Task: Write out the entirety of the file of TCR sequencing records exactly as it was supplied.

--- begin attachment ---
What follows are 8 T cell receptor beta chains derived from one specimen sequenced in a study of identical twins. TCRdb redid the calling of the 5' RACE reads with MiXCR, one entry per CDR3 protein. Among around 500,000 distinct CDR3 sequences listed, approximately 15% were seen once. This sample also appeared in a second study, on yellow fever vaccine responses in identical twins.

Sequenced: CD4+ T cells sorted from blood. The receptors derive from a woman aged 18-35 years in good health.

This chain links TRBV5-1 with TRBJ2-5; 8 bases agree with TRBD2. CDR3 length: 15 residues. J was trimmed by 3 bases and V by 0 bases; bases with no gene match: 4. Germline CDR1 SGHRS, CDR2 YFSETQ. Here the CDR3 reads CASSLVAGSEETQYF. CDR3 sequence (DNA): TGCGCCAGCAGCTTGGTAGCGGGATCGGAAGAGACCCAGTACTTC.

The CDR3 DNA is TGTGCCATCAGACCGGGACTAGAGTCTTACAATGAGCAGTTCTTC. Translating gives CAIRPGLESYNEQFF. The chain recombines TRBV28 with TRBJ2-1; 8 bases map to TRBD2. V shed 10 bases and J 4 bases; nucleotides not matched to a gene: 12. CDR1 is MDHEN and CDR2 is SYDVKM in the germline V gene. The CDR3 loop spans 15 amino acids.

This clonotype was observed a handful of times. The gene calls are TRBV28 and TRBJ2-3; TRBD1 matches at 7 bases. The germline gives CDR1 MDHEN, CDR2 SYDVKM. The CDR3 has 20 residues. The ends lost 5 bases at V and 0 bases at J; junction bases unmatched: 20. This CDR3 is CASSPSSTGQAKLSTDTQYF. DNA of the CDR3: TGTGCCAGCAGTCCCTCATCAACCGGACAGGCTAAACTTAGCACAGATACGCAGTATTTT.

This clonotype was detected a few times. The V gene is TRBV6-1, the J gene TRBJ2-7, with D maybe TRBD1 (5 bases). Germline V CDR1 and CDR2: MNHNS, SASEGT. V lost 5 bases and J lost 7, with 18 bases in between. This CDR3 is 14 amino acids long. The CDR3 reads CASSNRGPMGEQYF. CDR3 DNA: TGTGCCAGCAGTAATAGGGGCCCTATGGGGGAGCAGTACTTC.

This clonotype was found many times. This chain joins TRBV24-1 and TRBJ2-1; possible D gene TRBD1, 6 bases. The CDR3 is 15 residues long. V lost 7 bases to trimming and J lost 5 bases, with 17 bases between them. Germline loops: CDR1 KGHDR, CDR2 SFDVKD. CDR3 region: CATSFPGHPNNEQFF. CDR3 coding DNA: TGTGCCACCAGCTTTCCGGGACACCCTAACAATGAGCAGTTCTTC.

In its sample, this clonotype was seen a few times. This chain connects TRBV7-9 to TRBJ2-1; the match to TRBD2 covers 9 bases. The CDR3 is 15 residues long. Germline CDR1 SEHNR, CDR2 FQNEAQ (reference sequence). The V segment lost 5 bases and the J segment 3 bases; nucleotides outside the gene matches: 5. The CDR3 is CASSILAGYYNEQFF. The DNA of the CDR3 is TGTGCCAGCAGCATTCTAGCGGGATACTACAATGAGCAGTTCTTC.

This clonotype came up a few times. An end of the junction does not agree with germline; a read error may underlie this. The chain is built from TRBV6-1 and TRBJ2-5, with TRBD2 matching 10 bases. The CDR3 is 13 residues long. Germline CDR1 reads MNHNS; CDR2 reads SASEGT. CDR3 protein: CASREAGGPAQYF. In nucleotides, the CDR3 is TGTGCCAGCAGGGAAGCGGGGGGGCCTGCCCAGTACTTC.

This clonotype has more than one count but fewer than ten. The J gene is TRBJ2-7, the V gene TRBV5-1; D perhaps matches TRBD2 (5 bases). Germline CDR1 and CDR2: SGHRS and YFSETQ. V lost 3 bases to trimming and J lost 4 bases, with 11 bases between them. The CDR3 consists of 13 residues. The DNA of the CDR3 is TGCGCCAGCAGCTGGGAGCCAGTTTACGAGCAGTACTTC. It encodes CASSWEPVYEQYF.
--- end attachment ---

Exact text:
What follows are 8 T cell receptor beta chains derived from one specimen sequenced in a study of identical twins. TCRdb redid the calling of the 5' RACE reads with MiXCR, one entry per CDR3 protein. Among around 500,000 distinct CDR3 sequences listed, approximately 15% were seen once. This sample also appeared in a second study, on yellow fever vaccine responses in identical twins.

Sequenced: CD4+ T cells sorted from blood. The receptors derive from a woman aged 18-35 years in good health.

This chain links TRBV5-1 with TRBJ2-5; 8 bases agree with TRBD2. CDR3 length: 15 residues. J was trimmed by 3 bases and V by 0 bases; bases with no gene match: 4. Germline CDR1 SGHRS, CDR2 YFSETQ. Here the CDR3 reads CASSLVAGSEETQYF. CDR3 sequence (DNA): TGCGCCAGCAGCTTGGTAGCGGGATCGGAAGAGACCCAGTACTTC.

The CDR3 DNA is TGTGCCATCAGACCGGGACTAGAGTCTTACAATGAGCAGTTCTTC. Translating gives CAIRPGLESYNEQFF. The chain recombines TRBV28 with TRBJ2-1; 8 bases map to TRBD2. V shed 10 bases and J 4 bases; nucleotides not matched to a gene: 12. CDR1 is MDHEN and CDR2 is SYDVKM in the germline V gene. The CDR3 loop spans 15 amino acids.

This clonotype was observed a handful of times. The gene calls are TRBV28 and TRBJ2-3; TRBD1 matches at 7 bases. The germline gives CDR1 MDHEN, CDR2 SYDVKM. The CDR3 has 20 residues. The ends lost 5 bases at V and 0 bases at J; junction bases unmatched: 20. This CDR3 is CASSPSSTGQAKLSTDTQYF. DNA of the CDR3: TGTGCCAGCAGTCCCTCATCAACCGGACAGGCTAAACTTAGCACAGATACGCAGTATTTT.

This clonotype was detected a few times. The V gene is TRBV6-1, the J gene TRBJ2-7, with D maybe TRBD1 (5 bases). Germline V CDR1 and CDR2: MNHNS, SASEGT. V lost 5 bases and J lost 7, with 18 bases in between. This CDR3 is 14 amino acids long. The CDR3 reads CASSNRGPMGEQYF. CDR3 DNA: TGTGCCAGCAGTAATAGGGGCCCTATGGGGGAGCAGTACTTC.

This clonotype was found many times. This chain joins TRBV24-1 and TRBJ2-1; possible D gene TRBD1, 6 bases. The CDR3 is 15 residues long. V lost 7 bases to trimming and J lost 5 bases, with 17 bases between them. Germline loops: CDR1 KGHDR, CDR2 SFDVKD. CDR3 region: CATSFPGHPNNEQFF. CDR3 coding DNA: TGTGCCACCAGCTTTCCGGGACACCCTAACAATGAGCAGTTCTTC.

In its sample, this clonotype was seen a few times. This chain connects TRBV7-9 to TRBJ2-1; the match to TRBD2 covers 9 bases. The CDR3 is 15 residues long. Germline CDR1 SEHNR, CDR2 FQNEAQ (reference sequence). The V segment lost 5 bases and the J segment 3 bases; nucleotides outside the gene matches: 5. The CDR3 is CASSILAGYYNEQFF. The DNA of the CDR3 is TGTGCCAGCAGCATTCTAGCGGGATACTACAATGAGCAGTTCTTC.

This clonotype came up a few times. An end of the junction does not agree with germline; a read error may underlie this. The chain is built from TRBV6-1 and TRBJ2-5, with TRBD2 matching 10 bases. The CDR3 is 13 residues long. Germline CDR1 reads MNHNS; CDR2 reads SASEGT. CDR3 protein: CASREAGGPAQYF. In nucleotides, the CDR3 is TGTGCCAGCAGGGAAGCGGGGGGGCCTGCCCAGTACTTC.

This clonotype has more than one count but fewer than ten. The J gene is TRBJ2-7, the V gene TRBV5-1; D perhaps matches TRBD2 (5 bases). Germline CDR1 and CDR2: SGHRS and YFSETQ. V lost 3 bases to trimming and J lost 4 bases, with 11 bases between them. The CDR3 consists of 13 residues. The DNA of the CDR3 is TGCGCCAGCAGCTGGGAGCCAGTTTACGAGCAGTACTTC. It encodes CASSWEPVYEQYF.